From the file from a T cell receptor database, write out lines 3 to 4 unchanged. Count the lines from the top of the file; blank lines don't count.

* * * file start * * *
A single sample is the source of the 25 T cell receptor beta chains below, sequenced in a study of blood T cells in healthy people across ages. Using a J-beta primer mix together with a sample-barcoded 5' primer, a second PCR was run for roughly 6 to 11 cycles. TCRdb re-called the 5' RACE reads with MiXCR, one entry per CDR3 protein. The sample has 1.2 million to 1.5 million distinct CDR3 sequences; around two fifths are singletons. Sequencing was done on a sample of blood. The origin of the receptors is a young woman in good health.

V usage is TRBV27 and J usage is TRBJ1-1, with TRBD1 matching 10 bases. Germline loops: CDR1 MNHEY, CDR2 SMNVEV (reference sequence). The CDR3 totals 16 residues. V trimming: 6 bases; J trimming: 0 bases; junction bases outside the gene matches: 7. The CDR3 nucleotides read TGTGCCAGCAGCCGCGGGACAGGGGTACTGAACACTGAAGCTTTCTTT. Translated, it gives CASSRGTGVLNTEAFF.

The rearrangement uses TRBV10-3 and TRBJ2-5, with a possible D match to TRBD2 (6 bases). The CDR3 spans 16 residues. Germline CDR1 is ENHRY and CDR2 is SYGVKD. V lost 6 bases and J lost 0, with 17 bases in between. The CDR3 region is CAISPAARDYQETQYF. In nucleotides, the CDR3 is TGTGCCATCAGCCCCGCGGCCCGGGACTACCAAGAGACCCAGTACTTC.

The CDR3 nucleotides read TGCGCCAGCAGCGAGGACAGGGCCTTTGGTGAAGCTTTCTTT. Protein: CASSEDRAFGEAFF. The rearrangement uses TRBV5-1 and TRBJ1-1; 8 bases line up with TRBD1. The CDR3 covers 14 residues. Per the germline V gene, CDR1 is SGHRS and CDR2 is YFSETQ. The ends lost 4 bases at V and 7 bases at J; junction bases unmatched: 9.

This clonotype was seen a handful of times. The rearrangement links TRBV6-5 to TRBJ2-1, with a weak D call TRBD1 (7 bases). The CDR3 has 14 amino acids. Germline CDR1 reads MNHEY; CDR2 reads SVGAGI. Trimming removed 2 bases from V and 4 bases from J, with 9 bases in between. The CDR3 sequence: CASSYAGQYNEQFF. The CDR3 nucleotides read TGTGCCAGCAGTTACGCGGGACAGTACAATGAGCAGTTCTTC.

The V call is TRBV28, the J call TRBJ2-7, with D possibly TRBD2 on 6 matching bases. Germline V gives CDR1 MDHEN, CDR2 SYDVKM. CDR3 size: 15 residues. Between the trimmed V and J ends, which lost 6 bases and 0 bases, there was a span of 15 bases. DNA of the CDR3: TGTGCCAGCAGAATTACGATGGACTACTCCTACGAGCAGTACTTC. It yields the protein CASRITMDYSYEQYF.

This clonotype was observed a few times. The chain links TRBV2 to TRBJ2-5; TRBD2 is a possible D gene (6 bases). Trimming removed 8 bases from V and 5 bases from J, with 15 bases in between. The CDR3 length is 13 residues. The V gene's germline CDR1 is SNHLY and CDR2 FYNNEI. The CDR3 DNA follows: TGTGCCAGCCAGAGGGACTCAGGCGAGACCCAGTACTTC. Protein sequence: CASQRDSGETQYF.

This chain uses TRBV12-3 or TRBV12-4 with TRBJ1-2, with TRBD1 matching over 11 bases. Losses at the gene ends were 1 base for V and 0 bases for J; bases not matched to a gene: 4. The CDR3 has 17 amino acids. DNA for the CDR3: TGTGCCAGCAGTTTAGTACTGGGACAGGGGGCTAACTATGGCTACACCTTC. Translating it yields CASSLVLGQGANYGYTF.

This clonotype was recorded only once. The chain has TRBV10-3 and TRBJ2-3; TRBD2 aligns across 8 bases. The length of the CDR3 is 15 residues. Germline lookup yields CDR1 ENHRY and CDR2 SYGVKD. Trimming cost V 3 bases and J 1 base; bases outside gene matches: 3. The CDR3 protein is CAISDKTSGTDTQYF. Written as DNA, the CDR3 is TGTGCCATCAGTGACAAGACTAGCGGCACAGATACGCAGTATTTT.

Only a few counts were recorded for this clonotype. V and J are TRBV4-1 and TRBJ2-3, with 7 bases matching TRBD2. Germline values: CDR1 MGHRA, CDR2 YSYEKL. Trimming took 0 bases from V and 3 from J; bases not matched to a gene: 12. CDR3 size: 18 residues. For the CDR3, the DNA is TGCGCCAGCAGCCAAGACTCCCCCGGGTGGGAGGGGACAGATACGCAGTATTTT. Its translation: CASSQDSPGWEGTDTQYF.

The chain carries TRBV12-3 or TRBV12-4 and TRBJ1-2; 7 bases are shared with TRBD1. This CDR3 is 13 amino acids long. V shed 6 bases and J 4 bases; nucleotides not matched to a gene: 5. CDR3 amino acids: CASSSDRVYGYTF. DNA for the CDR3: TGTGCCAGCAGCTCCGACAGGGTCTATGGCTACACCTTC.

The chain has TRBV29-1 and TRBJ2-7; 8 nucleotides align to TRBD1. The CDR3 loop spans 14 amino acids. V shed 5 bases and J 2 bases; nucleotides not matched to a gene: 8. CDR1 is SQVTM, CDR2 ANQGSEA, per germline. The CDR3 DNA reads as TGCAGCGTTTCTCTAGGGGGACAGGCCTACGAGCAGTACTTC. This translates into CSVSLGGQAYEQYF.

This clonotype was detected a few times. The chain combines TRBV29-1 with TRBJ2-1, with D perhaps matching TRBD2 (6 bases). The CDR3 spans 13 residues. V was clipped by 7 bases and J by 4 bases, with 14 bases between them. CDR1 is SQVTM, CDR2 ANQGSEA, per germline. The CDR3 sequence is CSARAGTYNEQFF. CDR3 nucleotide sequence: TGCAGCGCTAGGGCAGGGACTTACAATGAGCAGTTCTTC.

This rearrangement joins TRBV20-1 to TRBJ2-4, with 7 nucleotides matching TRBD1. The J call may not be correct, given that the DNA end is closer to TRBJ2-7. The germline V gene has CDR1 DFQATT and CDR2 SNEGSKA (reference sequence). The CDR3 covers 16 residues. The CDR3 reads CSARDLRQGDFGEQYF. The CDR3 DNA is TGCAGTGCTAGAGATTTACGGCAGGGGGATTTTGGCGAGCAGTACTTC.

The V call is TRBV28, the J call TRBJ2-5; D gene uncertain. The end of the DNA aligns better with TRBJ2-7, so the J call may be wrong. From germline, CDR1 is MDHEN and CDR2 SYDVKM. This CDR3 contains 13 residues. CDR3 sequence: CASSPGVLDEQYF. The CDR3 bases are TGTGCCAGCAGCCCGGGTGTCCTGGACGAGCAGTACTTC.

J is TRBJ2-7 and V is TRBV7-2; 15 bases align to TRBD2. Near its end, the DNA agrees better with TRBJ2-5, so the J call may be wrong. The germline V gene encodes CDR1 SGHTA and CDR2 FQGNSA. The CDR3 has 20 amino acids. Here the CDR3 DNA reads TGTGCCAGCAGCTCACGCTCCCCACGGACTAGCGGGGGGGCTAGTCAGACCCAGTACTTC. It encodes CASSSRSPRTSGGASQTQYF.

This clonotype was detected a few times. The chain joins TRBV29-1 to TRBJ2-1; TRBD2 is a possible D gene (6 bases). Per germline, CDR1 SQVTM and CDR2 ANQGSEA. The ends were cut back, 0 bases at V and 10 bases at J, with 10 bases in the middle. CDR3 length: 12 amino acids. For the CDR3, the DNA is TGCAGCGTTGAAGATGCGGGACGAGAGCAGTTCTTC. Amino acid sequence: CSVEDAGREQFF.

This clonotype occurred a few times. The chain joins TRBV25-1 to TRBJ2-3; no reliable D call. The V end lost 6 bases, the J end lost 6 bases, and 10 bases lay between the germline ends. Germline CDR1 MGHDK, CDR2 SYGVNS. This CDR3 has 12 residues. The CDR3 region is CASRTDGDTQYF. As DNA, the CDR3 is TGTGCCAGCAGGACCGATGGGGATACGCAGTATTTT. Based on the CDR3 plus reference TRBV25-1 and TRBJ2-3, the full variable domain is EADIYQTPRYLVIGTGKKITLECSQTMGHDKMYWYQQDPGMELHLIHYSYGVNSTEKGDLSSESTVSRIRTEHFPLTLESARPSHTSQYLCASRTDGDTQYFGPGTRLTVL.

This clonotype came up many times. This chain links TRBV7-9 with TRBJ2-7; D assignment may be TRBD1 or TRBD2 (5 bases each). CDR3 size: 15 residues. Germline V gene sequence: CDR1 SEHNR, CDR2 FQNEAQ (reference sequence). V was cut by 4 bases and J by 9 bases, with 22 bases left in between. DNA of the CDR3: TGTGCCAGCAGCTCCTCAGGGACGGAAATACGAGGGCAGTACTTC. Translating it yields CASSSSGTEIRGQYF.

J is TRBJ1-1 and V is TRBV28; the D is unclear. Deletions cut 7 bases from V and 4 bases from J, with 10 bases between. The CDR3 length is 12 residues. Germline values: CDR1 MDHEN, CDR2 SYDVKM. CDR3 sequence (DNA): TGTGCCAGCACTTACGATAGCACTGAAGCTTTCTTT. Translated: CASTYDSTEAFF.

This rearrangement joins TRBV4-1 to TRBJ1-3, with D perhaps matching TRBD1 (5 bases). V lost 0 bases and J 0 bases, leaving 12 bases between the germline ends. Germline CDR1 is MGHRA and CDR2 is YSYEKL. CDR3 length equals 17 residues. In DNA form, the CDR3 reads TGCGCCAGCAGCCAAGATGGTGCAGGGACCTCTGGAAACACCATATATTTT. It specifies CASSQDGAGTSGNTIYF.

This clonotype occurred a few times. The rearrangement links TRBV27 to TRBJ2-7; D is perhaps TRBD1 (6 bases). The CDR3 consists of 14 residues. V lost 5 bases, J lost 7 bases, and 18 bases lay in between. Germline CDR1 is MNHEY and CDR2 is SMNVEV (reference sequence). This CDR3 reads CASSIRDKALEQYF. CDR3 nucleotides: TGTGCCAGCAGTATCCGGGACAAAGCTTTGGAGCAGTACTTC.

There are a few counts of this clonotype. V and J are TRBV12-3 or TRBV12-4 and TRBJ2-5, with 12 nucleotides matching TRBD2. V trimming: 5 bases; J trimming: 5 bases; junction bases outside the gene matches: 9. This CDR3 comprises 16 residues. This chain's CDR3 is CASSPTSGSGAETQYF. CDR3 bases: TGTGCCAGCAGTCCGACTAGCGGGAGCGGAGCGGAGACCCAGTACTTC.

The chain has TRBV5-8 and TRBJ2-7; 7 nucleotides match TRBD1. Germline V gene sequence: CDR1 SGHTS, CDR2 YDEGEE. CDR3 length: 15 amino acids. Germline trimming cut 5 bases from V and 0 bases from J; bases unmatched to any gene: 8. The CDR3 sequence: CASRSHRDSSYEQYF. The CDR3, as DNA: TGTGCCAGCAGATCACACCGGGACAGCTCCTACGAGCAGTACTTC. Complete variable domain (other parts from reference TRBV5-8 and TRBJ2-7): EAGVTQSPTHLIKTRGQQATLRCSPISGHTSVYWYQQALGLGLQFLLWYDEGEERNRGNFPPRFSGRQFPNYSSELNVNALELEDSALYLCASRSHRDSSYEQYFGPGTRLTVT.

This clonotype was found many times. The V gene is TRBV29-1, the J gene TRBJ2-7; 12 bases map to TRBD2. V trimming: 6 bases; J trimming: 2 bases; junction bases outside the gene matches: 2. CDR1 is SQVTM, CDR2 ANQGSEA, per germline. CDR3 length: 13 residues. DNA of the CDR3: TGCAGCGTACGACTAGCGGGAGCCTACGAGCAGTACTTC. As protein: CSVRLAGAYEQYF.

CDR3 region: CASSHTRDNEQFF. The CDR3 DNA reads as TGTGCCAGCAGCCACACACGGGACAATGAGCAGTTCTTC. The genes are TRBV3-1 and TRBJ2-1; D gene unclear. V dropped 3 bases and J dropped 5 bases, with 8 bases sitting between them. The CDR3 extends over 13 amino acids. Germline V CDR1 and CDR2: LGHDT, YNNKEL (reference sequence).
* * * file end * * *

The rearrangement uses TRBV10-3 and TRBJ2-5, with a possible D match to TRBD2 (6 bases). The CDR3 spans 16 residues. Germline CDR1 is ENHRY and CDR2 is SYGVKD. V lost 6 bases and J lost 0, with 17 bases in between. The CDR3 region is CAISPAARDYQETQYF. In nucleotides, the CDR3 is TGTGCCATCAGCCCCGCGGCCCGGGACTACCAAGAGACCCAGTACTTC.

The CDR3 nucleotides read TGCGCCAGCAGCGAGGACAGGGCCTTTGGTGAAGCTTTCTTT. Protein: CASSEDRAFGEAFF. The rearrangement uses TRBV5-1 and TRBJ1-1; 8 bases line up with TRBD1. The CDR3 covers 14 residues. Per the germline V gene, CDR1 is SGHRS and CDR2 is YFSETQ. The ends lost 4 bases at V and 7 bases at J; junction bases unmatched: 9.